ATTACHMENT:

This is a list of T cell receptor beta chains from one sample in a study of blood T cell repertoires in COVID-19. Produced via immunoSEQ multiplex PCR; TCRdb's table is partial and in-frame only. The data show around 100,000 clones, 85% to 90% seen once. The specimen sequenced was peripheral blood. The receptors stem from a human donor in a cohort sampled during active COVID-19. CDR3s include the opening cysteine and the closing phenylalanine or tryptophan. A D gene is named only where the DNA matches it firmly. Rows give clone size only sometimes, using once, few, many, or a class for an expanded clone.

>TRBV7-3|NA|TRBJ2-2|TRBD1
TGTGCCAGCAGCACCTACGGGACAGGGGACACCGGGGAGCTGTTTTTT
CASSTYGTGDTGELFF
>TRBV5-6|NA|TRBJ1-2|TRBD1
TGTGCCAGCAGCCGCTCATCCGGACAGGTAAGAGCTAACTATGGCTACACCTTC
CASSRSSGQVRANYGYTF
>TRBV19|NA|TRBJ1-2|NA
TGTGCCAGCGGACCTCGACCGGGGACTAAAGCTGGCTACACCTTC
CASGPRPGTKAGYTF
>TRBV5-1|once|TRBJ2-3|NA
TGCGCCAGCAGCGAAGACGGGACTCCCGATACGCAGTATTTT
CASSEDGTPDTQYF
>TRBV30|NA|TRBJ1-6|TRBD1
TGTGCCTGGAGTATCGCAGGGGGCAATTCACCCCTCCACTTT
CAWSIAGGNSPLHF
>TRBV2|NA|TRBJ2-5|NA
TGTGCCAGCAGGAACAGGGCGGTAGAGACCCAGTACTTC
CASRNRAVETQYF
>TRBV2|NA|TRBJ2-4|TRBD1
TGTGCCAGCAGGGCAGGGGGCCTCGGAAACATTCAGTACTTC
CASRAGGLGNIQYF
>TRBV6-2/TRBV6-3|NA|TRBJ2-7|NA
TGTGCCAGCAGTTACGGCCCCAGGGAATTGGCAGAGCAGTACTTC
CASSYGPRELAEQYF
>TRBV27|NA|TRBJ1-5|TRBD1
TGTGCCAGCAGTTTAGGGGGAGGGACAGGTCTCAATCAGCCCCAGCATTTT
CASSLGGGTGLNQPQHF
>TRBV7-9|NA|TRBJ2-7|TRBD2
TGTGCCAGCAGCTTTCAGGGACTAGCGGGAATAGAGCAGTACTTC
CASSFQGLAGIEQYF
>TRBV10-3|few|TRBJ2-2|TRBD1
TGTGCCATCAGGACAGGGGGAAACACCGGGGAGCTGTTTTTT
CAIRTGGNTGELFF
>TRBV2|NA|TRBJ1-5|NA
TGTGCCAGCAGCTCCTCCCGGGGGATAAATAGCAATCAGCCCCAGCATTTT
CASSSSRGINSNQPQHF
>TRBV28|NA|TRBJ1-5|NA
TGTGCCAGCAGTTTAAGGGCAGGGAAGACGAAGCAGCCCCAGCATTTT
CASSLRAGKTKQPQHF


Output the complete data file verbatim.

This is a list of T cell receptor beta chains from one sample in a study of blood T cell repertoires in COVID-19. Produced via immunoSEQ multiplex PCR; TCRdb's table is partial and in-frame only. The data show around 100,000 clones, 85% to 90% seen once. The specimen sequenced was peripheral blood. The receptors stem from a human donor in a cohort sampled during active COVID-19. CDR3s include the opening cysteine and the closing phenylalanine or tryptophan. A D gene is named only where the DNA matches it firmly. Rows give clone size only sometimes, using once, few, many, or a class for an expanded clone.

>TRBV7-3|NA|TRBJ2-2|TRBD1
TGTGCCAGCAGCACCTACGGGACAGGGGACACCGGGGAGCTGTTTTTT
CASSTYGTGDTGELFF
>TRBV5-6|NA|TRBJ1-2|TRBD1
TGTGCCAGCAGCCGCTCATCCGGACAGGTAAGAGCTAACTATGGCTACACCTTC
CASSRSSGQVRANYGYTF
>TRBV19|NA|TRBJ1-2|NA
TGTGCCAGCGGACCTCGACCGGGGACTAAAGCTGGCTACACCTTC
CASGPRPGTKAGYTF
>TRBV5-1|once|TRBJ2-3|NA
TGCGCCAGCAGCGAAGACGGGACTCCCGATACGCAGTATTTT
CASSEDGTPDTQYF
>TRBV30|NA|TRBJ1-6|TRBD1
TGTGCCTGGAGTATCGCAGGGGGCAATTCACCCCTCCACTTT
CAWSIAGGNSPLHF
>TRBV2|NA|TRBJ2-5|NA
TGTGCCAGCAGGAACAGGGCGGTAGAGACCCAGTACTTC
CASRNRAVETQYF
>TRBV2|NA|TRBJ2-4|TRBD1
TGTGCCAGCAGGGCAGGGGGCCTCGGAAACATTCAGTACTTC
CASRAGGLGNIQYF
>TRBV6-2/TRBV6-3|NA|TRBJ2-7|NA
TGTGCCAGCAGTTACGGCCCCAGGGAATTGGCAGAGCAGTACTTC
CASSYGPRELAEQYF
>TRBV27|NA|TRBJ1-5|TRBD1
TGTGCCAGCAGTTTAGGGGGAGGGACAGGTCTCAATCAGCCCCAGCATTTT
CASSLGGGTGLNQPQHF
>TRBV7-9|NA|TRBJ2-7|TRBD2
TGTGCCAGCAGCTTTCAGGGACTAGCGGGAATAGAGCAGTACTTC
CASSFQGLAGIEQYF
>TRBV10-3|few|TRBJ2-2|TRBD1
TGTGCCATCAGGACAGGGGGAAACACCGGGGAGCTGTTTTTT
CAIRTGGNTGELFF
>TRBV2|NA|TRBJ1-5|NA
TGTGCCAGCAGCTCCTCCCGGGGGATAAATAGCAATCAGCCCCAGCATTTT
CASSSSRGINSNQPQHF
>TRBV28|NA|TRBJ1-5|NA
TGTGCCAGCAGTTTAAGGGCAGGGAAGACGAAGCAGCCCCAGCATTTT
CASSLRAGKTKQPQHF